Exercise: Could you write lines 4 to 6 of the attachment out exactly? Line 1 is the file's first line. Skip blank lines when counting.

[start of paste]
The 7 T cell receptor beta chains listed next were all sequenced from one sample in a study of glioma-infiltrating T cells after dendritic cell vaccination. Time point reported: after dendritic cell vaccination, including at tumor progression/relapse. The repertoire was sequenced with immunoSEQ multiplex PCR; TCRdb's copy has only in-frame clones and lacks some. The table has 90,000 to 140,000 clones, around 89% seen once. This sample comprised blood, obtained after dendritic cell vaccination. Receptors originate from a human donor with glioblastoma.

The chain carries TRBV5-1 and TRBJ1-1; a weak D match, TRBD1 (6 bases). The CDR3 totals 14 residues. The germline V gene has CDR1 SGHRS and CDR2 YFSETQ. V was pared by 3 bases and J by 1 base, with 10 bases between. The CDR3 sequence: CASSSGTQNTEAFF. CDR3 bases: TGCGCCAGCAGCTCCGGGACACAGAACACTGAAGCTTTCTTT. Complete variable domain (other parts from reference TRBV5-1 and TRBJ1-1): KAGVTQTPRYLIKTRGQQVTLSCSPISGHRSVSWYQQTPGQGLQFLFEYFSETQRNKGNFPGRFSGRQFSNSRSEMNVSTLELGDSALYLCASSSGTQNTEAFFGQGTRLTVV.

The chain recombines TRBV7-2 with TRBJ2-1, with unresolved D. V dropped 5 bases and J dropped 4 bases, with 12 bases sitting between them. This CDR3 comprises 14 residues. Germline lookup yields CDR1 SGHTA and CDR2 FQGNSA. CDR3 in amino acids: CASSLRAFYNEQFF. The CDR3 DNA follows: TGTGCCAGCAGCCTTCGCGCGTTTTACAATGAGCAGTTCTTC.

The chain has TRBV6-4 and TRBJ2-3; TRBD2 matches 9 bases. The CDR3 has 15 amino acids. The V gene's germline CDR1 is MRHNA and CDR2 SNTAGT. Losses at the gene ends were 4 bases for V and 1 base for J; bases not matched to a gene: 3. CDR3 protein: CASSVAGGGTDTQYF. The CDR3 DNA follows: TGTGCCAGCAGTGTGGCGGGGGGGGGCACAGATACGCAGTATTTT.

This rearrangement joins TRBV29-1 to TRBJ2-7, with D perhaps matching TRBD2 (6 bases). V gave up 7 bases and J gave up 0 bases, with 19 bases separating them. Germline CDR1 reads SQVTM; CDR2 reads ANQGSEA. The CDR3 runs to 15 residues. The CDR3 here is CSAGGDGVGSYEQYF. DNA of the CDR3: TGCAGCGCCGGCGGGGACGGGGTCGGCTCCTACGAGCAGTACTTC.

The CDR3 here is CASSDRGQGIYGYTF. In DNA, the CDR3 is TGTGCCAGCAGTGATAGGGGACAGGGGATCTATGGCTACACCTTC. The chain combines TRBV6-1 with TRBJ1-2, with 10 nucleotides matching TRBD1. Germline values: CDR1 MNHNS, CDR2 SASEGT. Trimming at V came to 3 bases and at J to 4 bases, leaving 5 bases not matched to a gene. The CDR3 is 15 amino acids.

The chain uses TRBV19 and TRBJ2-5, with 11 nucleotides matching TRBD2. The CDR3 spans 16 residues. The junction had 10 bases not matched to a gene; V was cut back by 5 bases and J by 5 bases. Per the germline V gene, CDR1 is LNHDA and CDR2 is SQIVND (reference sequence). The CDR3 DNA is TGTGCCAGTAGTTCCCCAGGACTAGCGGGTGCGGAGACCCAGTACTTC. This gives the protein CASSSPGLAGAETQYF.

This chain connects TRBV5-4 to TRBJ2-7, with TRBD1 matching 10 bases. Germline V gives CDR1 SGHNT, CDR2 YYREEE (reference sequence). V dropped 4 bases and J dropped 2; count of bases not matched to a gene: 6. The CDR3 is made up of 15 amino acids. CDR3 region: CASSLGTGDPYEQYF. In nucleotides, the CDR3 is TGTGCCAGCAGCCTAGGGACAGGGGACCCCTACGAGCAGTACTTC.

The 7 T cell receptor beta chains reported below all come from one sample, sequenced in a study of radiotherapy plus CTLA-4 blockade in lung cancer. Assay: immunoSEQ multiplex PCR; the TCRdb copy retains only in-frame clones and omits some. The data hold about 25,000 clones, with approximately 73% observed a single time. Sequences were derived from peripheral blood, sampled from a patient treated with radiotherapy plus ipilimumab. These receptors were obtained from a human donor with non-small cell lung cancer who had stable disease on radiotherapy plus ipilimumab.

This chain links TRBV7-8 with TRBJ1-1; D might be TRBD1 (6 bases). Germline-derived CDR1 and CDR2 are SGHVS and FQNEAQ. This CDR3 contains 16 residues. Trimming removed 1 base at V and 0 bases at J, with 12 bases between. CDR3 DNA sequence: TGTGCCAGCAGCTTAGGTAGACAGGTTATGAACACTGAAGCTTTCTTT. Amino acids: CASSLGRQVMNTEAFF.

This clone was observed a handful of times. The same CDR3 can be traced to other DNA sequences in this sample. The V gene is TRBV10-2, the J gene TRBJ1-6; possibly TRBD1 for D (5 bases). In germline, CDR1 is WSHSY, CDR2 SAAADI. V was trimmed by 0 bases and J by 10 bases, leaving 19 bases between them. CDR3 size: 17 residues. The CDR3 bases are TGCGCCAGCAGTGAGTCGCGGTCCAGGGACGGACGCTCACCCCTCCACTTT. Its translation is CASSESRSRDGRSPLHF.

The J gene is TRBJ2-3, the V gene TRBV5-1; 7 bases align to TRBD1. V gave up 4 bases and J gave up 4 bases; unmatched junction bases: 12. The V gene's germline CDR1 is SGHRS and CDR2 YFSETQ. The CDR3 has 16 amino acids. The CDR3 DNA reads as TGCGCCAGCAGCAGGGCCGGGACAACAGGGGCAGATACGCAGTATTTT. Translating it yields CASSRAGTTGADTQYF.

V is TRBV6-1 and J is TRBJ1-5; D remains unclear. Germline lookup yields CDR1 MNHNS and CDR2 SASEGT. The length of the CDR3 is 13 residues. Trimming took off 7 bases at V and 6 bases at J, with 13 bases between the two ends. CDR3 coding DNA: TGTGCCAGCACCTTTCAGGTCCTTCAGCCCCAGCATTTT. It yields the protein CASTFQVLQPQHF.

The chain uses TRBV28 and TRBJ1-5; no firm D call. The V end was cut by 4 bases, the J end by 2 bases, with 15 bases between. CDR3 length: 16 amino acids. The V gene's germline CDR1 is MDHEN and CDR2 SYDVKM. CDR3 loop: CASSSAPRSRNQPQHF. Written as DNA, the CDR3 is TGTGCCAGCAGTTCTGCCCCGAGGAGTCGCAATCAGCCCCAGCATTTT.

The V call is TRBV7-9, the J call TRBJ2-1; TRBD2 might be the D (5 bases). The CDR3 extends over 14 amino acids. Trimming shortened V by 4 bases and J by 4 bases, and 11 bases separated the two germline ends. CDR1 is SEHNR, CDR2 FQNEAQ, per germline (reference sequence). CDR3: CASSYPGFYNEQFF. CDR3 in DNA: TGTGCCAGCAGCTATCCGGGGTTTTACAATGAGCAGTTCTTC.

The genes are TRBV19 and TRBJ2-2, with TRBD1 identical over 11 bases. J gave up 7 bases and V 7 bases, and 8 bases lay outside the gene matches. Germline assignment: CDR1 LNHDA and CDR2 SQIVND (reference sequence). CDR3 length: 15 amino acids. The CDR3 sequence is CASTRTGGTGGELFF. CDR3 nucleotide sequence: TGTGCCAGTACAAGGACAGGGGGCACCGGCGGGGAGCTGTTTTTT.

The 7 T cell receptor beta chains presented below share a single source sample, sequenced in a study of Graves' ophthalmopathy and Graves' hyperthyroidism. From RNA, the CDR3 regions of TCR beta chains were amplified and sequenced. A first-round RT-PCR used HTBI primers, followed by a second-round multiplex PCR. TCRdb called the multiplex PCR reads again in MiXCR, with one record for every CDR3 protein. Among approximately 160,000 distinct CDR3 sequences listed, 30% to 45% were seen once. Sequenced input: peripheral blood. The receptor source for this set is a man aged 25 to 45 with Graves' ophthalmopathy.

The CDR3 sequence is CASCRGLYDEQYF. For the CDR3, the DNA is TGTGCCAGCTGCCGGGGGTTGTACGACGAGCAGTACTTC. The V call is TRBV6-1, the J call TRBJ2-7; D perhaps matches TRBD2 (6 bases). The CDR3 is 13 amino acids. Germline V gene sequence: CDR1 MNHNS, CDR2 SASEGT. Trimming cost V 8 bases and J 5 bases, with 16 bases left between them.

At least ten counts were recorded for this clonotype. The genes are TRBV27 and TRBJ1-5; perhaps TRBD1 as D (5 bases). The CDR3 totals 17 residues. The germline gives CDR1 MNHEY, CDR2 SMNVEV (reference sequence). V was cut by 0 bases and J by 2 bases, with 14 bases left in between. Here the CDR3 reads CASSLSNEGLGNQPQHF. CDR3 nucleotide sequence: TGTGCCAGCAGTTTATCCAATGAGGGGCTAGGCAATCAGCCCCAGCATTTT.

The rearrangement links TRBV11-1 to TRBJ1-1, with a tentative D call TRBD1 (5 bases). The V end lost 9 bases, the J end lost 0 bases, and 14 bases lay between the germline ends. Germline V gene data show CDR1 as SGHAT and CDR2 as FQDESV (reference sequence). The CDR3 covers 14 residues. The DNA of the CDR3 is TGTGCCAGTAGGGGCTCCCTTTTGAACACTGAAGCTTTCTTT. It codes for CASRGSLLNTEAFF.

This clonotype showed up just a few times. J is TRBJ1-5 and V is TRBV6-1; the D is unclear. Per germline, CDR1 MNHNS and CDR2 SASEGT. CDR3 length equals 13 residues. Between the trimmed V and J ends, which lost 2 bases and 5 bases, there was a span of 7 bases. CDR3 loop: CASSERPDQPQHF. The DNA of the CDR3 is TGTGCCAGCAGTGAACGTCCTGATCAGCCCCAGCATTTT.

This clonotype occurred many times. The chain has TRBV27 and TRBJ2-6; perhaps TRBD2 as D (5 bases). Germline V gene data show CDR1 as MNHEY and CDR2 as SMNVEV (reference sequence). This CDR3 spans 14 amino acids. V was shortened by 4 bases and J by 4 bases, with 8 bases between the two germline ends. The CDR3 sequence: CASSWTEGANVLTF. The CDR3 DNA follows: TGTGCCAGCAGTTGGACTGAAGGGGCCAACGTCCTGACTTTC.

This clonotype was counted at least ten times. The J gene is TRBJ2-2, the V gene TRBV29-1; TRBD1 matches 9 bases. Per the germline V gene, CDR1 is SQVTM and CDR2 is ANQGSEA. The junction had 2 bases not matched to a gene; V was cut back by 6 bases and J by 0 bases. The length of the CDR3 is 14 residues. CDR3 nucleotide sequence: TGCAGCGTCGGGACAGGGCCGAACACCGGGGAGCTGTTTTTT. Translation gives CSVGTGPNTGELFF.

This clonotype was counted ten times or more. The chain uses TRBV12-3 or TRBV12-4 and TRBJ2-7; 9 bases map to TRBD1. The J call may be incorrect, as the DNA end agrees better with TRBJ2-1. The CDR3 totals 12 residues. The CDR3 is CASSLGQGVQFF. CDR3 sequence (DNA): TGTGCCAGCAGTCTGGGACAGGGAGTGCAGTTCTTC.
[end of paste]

The chain has TRBV6-4 and TRBJ2-3; TRBD2 matches 9 bases. The CDR3 has 15 amino acids. The V gene's germline CDR1 is MRHNA and CDR2 SNTAGT. Losses at the gene ends were 4 bases for V and 1 base for J; bases not matched to a gene: 3. CDR3 protein: CASSVAGGGTDTQYF. The CDR3 DNA follows: TGTGCCAGCAGTGTGGCGGGGGGGGGCACAGATACGCAGTATTTT.

This rearrangement joins TRBV29-1 to TRBJ2-7, with D perhaps matching TRBD2 (6 bases). V gave up 7 bases and J gave up 0 bases, with 19 bases separating them. Germline CDR1 reads SQVTM; CDR2 reads ANQGSEA. The CDR3 runs to 15 residues. The CDR3 here is CSAGGDGVGSYEQYF. DNA of the CDR3: TGCAGCGCCGGCGGGGACGGGGTCGGCTCCTACGAGCAGTACTTC.

The CDR3 here is CASSDRGQGIYGYTF. In DNA, the CDR3 is TGTGCCAGCAGTGATAGGGGACAGGGGATCTATGGCTACACCTTC. The chain combines TRBV6-1 with TRBJ1-2, with 10 nucleotides matching TRBD1. Germline values: CDR1 MNHNS, CDR2 SASEGT. Trimming at V came to 3 bases and at J to 4 bases, leaving 5 bases not matched to a gene. The CDR3 is 15 amino acids.